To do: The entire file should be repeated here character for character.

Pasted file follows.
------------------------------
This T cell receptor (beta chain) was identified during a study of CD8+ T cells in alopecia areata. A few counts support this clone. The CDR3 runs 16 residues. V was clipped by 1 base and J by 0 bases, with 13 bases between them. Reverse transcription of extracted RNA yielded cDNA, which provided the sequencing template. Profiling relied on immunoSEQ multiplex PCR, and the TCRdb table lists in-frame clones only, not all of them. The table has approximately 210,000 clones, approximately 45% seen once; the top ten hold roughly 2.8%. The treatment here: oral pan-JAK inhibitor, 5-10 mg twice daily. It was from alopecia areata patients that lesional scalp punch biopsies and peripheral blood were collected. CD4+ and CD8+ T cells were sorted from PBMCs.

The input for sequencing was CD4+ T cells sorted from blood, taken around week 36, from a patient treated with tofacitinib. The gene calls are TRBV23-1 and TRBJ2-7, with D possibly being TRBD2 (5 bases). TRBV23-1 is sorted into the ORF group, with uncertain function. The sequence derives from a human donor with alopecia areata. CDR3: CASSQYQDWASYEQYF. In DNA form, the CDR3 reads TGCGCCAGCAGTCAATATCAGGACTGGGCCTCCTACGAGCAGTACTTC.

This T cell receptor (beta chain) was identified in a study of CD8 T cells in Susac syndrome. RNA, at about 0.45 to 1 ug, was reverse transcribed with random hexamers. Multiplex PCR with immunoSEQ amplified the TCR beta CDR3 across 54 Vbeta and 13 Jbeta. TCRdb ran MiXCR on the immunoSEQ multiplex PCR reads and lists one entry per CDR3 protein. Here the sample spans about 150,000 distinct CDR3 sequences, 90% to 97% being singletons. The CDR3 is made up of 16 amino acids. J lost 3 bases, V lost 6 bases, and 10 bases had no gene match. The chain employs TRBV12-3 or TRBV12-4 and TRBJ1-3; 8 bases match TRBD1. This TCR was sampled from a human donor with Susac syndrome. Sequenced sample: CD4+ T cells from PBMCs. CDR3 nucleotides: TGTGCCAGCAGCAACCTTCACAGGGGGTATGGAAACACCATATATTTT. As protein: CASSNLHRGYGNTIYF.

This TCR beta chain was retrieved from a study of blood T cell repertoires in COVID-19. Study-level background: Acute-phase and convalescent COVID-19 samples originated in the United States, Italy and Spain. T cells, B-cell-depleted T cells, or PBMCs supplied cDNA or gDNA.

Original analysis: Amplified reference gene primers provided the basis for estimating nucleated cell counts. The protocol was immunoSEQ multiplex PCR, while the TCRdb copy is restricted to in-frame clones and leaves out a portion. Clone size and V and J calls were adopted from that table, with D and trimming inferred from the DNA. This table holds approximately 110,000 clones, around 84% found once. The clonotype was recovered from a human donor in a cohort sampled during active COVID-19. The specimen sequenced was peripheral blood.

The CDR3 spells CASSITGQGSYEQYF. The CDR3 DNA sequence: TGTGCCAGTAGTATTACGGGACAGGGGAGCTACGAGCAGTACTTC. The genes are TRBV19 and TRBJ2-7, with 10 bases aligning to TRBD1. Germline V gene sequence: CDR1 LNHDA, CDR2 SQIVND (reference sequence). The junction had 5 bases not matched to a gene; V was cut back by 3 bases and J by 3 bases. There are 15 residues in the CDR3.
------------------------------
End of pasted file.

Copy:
This T cell receptor (beta chain) was identified during a study of CD8+ T cells in alopecia areata. A few counts support this clone. The CDR3 runs 16 residues. V was clipped by 1 base and J by 0 bases, with 13 bases between them. Reverse transcription of extracted RNA yielded cDNA, which provided the sequencing template. Profiling relied on immunoSEQ multiplex PCR, and the TCRdb table lists in-frame clones only, not all of them. The table has approximately 210,000 clones, approximately 45% seen once; the top ten hold roughly 2.8%. The treatment here: oral pan-JAK inhibitor, 5-10 mg twice daily. It was from alopecia areata patients that lesional scalp punch biopsies and peripheral blood were collected. CD4+ and CD8+ T cells were sorted from PBMCs.

The input for sequencing was CD4+ T cells sorted from blood, taken around week 36, from a patient treated with tofacitinib. The gene calls are TRBV23-1 and TRBJ2-7, with D possibly being TRBD2 (5 bases). TRBV23-1 is sorted into the ORF group, with uncertain function. The sequence derives from a human donor with alopecia areata. CDR3: CASSQYQDWASYEQYF. In DNA form, the CDR3 reads TGCGCCAGCAGTCAATATCAGGACTGGGCCTCCTACGAGCAGTACTTC.

This T cell receptor (beta chain) was identified in a study of CD8 T cells in Susac syndrome. RNA, at about 0.45 to 1 ug, was reverse transcribed with random hexamers. Multiplex PCR with immunoSEQ amplified the TCR beta CDR3 across 54 Vbeta and 13 Jbeta. TCRdb ran MiXCR on the immunoSEQ multiplex PCR reads and lists one entry per CDR3 protein. Here the sample spans about 150,000 distinct CDR3 sequences, 90% to 97% being singletons. The CDR3 is made up of 16 amino acids. J lost 3 bases, V lost 6 bases, and 10 bases had no gene match. The chain employs TRBV12-3 or TRBV12-4 and TRBJ1-3; 8 bases match TRBD1. This TCR was sampled from a human donor with Susac syndrome. Sequenced sample: CD4+ T cells from PBMCs. CDR3 nucleotides: TGTGCCAGCAGCAACCTTCACAGGGGGTATGGAAACACCATATATTTT. As protein: CASSNLHRGYGNTIYF.

This TCR beta chain was retrieved from a study of blood T cell repertoires in COVID-19. Study-level background: Acute-phase and convalescent COVID-19 samples originated in the United States, Italy and Spain. T cells, B-cell-depleted T cells, or PBMCs supplied cDNA or gDNA.

Original analysis: Amplified reference gene primers provided the basis for estimating nucleated cell counts. The protocol was immunoSEQ multiplex PCR, while the TCRdb copy is restricted to in-frame clones and leaves out a portion. Clone size and V and J calls were adopted from that table, with D and trimming inferred from the DNA. This table holds approximately 110,000 clones, around 84% found once. The clonotype was recovered from a human donor in a cohort sampled during active COVID-19. The specimen sequenced was peripheral blood.

The CDR3 spells CASSITGQGSYEQYF. The CDR3 DNA sequence: TGTGCCAGTAGTATTACGGGACAGGGGAGCTACGAGCAGTACTTC. The genes are TRBV19 and TRBJ2-7, with 10 bases aligning to TRBD1. Germline V gene sequence: CDR1 LNHDA, CDR2 SQIVND (reference sequence). The junction had 5 bases not matched to a gene; V was cut back by 3 bases and J by 3 bases. There are 15 residues in the CDR3.